AB: Dirt has actually been finished for well over a year, so we’ve been chipping away at new ideas in the mean time. I feel like I don’t see any of our stories leaving the Pureland universe at this time. It was definitely fun working on the Severed universe, maybe they’re connected, I’ll have to ask. We’d be interested in collaborating, but ultimately our records focus on that world. Pureland isn’t really another planet, it comes from a Christian missionary influence, where if you’re pious in life you can focus on enlightenment after. I find that idea offensive, this kind of cash-in, cash-out idea of karma. Think of how many bad people are still around. We imagine it in our own way, through more of a sci-fi lens. Our image of Pureland is one that is always under threat and we do that through parables about our own planet.
NT: I was curious given your multi-disciplinary talents if you could speak to how the narrative design behind the record happened and how much story and art you made before diving into the music itself?
AB: There was a lot of time spent working on it like we were actually developing a film. I have a background in animation, so there were storyboards, character design and arguing about plot. Then we started conceiving the sound of the record. A lot of people say our sound changes dramatically between records, but it’s because we’re writing for a new world and it’s a new story each time. The way we conceived this one of being a late 80’s anime, bootlegged and released in Canada, with this metal aesthetic. We wanted it to feel much more straightforward too.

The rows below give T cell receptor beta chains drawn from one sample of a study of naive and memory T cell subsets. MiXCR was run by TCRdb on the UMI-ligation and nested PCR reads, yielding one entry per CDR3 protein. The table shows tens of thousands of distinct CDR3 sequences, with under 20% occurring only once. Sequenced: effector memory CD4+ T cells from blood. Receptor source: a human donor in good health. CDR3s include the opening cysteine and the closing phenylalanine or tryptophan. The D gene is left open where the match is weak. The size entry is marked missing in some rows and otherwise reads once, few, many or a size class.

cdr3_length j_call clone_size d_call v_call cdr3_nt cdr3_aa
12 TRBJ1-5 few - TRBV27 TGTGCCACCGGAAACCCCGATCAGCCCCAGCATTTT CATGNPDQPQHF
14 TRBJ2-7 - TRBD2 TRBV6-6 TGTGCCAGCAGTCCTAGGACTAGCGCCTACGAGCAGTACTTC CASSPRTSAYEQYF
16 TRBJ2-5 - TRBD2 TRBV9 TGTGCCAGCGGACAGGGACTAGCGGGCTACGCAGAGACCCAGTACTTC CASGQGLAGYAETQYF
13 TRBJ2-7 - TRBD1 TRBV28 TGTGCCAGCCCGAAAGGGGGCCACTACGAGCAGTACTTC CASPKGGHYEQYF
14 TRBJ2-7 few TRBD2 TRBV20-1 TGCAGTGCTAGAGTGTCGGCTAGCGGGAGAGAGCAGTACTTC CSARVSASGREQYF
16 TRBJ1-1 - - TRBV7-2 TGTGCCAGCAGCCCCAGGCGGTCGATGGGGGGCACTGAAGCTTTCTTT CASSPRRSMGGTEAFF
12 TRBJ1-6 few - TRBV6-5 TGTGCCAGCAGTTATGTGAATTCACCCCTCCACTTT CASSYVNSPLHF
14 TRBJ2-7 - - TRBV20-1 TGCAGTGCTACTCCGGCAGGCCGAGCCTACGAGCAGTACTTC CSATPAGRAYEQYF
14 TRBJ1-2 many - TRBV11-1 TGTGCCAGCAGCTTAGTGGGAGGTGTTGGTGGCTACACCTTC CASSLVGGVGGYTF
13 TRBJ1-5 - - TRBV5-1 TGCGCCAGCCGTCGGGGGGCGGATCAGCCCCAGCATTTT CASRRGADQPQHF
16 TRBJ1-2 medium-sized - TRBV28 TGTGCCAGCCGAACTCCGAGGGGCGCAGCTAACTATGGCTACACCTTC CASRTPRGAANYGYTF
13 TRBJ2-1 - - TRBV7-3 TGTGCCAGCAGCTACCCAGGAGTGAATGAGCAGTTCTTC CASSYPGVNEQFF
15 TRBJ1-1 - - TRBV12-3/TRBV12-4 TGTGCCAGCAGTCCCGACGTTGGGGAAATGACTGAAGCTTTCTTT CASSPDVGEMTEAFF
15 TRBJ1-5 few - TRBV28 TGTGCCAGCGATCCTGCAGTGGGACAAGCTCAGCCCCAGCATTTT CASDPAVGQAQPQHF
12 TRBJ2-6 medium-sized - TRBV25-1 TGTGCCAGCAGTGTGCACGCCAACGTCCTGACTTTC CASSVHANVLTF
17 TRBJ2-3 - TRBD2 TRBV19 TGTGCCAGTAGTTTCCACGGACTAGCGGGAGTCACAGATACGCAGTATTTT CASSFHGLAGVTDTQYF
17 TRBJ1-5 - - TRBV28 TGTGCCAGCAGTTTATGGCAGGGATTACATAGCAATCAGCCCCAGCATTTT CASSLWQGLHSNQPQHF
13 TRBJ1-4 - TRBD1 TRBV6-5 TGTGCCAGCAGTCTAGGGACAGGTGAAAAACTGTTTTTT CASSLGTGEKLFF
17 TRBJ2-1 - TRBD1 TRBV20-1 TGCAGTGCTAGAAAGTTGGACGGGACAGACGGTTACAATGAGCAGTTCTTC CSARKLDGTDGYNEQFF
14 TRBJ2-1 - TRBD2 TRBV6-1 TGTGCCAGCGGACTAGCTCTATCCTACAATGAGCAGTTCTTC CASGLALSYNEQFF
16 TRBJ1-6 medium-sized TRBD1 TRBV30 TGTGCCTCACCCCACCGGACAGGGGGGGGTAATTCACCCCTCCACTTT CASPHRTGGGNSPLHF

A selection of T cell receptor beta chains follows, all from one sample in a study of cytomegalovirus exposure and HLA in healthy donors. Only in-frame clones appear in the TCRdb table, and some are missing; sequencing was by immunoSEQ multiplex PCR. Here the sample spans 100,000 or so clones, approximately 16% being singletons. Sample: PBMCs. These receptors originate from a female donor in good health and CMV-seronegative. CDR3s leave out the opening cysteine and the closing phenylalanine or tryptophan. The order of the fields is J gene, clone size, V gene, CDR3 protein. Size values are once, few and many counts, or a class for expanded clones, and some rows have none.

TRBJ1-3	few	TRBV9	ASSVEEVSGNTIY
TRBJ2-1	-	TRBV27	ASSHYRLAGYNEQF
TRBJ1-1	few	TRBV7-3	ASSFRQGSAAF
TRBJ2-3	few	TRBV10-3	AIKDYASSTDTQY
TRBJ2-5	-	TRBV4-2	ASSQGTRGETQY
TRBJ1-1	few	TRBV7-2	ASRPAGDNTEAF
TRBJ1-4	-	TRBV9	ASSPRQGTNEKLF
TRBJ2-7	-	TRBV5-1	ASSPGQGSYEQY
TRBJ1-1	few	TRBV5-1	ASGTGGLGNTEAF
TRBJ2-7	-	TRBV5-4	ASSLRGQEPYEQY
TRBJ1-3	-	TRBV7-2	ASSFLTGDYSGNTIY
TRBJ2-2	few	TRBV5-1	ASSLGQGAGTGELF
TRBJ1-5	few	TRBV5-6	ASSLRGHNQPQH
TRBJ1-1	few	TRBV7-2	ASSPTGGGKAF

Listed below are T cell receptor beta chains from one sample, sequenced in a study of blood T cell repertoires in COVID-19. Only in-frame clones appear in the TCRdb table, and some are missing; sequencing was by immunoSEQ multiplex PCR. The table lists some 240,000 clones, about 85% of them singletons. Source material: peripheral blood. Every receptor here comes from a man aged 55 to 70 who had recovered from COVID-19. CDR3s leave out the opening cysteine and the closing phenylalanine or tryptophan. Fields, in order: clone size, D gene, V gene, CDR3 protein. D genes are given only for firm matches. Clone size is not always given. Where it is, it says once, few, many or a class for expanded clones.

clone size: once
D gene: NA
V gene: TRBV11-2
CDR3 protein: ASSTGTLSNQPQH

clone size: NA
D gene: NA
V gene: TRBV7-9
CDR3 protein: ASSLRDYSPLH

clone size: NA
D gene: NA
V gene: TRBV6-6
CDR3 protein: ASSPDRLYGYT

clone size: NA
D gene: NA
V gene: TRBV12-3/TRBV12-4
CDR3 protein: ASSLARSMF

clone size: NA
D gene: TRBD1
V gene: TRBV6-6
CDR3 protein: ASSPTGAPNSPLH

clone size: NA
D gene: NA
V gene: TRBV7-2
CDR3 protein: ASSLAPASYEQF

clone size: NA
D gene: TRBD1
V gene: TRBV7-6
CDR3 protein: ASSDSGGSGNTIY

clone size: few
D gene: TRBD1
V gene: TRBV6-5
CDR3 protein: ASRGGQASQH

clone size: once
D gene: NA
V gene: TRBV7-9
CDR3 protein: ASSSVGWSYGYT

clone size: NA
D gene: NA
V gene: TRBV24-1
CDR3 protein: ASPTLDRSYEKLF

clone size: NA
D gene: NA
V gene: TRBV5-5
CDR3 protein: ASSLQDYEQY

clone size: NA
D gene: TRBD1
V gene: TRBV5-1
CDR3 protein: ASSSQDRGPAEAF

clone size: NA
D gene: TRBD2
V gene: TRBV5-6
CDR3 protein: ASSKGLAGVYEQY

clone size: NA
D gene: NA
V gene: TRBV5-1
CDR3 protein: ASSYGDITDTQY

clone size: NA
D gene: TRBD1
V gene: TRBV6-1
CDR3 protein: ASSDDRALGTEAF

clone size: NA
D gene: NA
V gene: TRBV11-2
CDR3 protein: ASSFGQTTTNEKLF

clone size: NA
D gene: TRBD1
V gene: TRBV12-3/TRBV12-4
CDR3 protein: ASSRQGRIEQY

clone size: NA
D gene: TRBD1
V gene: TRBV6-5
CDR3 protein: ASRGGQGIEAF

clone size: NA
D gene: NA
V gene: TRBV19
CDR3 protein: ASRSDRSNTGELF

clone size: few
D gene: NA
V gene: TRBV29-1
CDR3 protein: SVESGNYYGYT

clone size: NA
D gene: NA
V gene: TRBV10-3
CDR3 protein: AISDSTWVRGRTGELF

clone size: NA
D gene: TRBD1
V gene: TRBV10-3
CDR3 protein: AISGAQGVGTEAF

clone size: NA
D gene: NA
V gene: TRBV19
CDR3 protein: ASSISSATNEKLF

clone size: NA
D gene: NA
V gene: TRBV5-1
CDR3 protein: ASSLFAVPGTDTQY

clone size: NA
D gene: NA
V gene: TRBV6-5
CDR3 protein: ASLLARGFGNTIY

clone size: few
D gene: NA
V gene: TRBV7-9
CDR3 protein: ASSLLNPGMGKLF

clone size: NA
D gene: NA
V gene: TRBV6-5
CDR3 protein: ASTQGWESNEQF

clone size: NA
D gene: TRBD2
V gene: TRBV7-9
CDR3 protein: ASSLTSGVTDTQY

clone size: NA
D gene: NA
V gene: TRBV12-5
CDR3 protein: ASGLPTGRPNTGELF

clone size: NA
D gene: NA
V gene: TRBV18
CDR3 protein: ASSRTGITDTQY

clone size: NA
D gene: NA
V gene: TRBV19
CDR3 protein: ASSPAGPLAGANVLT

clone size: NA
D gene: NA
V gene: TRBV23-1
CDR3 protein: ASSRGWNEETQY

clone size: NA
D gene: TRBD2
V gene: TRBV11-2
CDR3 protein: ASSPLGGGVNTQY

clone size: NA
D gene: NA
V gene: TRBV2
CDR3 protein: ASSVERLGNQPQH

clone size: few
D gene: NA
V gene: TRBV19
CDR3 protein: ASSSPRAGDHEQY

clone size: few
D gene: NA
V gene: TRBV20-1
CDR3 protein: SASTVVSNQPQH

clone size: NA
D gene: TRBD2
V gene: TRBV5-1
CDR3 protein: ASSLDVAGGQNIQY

NT: I also understand Sheer Heart Attack by Queen guided you direction wise on the album?
AB: I always thought of the first Queen records as this dramatic evolution. You get to the first one where they lay down the foundation, then Queen II is really grandiose and over-the-top, then Sheer Heart Attack is lyrically and aesthetically more about real people. That shifted them to the push and pull of progressive rock and stadium anthems. You can see it in a lot of bands in the 70s. There were always plans to start with a catchall record, move to something more emotional and then have the third be this heavy, mean record.
NT: How did Joanna, Hiroki and Brandon come to join and what do they bring to the band?
AB: Jo we met through Pantayo, which is a band we met through the Severed soundtrack. When we needed a new vocalist, Jo auditioned and things went really well. We’ve known Hiroki for a very long time, they were actually at one of the first Yamantaka shows. I’d always had him in mind, so later when we needed guitar, he had just moved to Toronto from Montreal. He brings a lot of technical skill. Him along with Brandon, he’s an amazing keyboard player and those two really mesh well together. Brandon was recommended by our friend April who had done rehearsals with us but then recommended Brandon because she was too busy.
Words by Owen Maxwell